If he could resolve the problems, he would “in a heartbeat,” Mr. Gilliam said. “This is what I do.” Despite the overwhelming support from his customers and their efforts on his behalf, Mr. Gilliam seems resigned to his fate. His manager “did the right thing on his end,” he said Monday, but added, “In my defense, this was like the busiest time of year for me, and my first priority is trying to take care of my customers. I’m contracted . . . to get packages where they have to get. I did that.”
    “He did it really, really well, diligently and efficiently, and he was so generous in terms of his service,” Ms. Croghan said. Before he took over the route, her business sent everything but overnight packages by UPS. “He’s the guy who really developed the trade here,” she said. He is a hard worker from a blue-collar background who put his customers first, she said, and “it’s easy to understand why he failed at the administrative aspect.”
    But to his supporters, who relied on his efficiency and were buoyed by his good humor, the corporate matters carry little water. They have left hundreds of comments on the We Want Barry Gilliam Reinstated Facebook page extolling his virtues and lamenting his absence.
    “I am appalled that FedEx would treat such a wonderful man like this,” wrote Julie Reidel Kelley, the pharmaceutical buyer for the Veterinary Clinic of East Hampton, who said the entire clinic is registering a complaint with FedEx.
    “So he missed a deadline. He didn’t miss promoting your corporation by delivering your packages and pickups on time in a friendly manner that any other corporation would appreciate,” posted James Robert Vece.
    And Mark Smith, an owner of Nick and Toni’s, Rowdy Hall, La Fondita, and Townline BBQ restaurants, wrote, “Barry was their best brand ambassador and a great, pleasant, hard-working person.”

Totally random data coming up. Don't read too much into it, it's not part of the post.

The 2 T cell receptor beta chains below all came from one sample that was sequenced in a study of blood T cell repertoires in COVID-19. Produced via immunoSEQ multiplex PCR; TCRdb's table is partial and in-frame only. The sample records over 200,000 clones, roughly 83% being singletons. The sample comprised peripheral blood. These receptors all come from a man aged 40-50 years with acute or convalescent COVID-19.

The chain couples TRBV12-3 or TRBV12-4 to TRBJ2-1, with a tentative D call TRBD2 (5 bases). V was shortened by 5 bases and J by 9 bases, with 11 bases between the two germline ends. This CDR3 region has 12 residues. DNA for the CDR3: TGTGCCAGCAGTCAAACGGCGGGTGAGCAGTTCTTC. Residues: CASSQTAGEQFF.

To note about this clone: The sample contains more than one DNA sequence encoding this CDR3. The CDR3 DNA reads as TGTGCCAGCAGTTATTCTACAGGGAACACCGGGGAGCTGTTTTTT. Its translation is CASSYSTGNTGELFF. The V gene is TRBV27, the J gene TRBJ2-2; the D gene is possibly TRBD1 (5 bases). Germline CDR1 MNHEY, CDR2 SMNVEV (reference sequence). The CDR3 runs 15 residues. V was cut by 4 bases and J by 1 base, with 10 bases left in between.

“He’s such an important person and is so loved and is such a hard worker,” said Donna Hadjipopov, whose company Bulgar manufactures textiles and pottery and has a warehouse in East Hampton. “I’ve hired hundreds of people in my life and he’s a very rare person,” she said. She stuck with FedEx because of Mr. Gilliam, but if he is not reinstated, she will cancel her account, she said. “Out here, you have someone like Barry, who barely has anyplace to park, but he deals with everybody with a smile on his face.”
    “He’s kind of a part of your day, like your favorite coffee shop,” said Ms. Jackson Perle, who grew up with Mr. Gilliam. “Despite having the Hamptons tag, which I hate, we are a small town,” she said, and one that will fight for someone who is such a part of the community.
    Ms. Croghan wants to get the petition to FedEx by today, before the company can consider selling Mr. Gilliam’s route.
    “I can’t even put into words how I feel,” Mr. Gilliam said Monday. “I have a smile on my face and I feel really, really, really good, when I should be feeling depressed. It lifts me to no end.” Mr. Gilliam said he feels as though he disappointed his customers.
    “I love what I do,” he said. Nothing his customers requested was ever a hassle for him, he said. His attitude was always “I’m going to try to do it the best way that I can to please the customer.”
    He knew two weeks ago that his contract was coming to an end last Thursday, but said nothing to his regulars. “I didn’t want to have to go through the hurt and tell them goodbye,” he said.
    He is thinking about selling his two trucks to someone at the terminal in Holbrook, but said, “I hope I’m back in the driver’s seat someday.”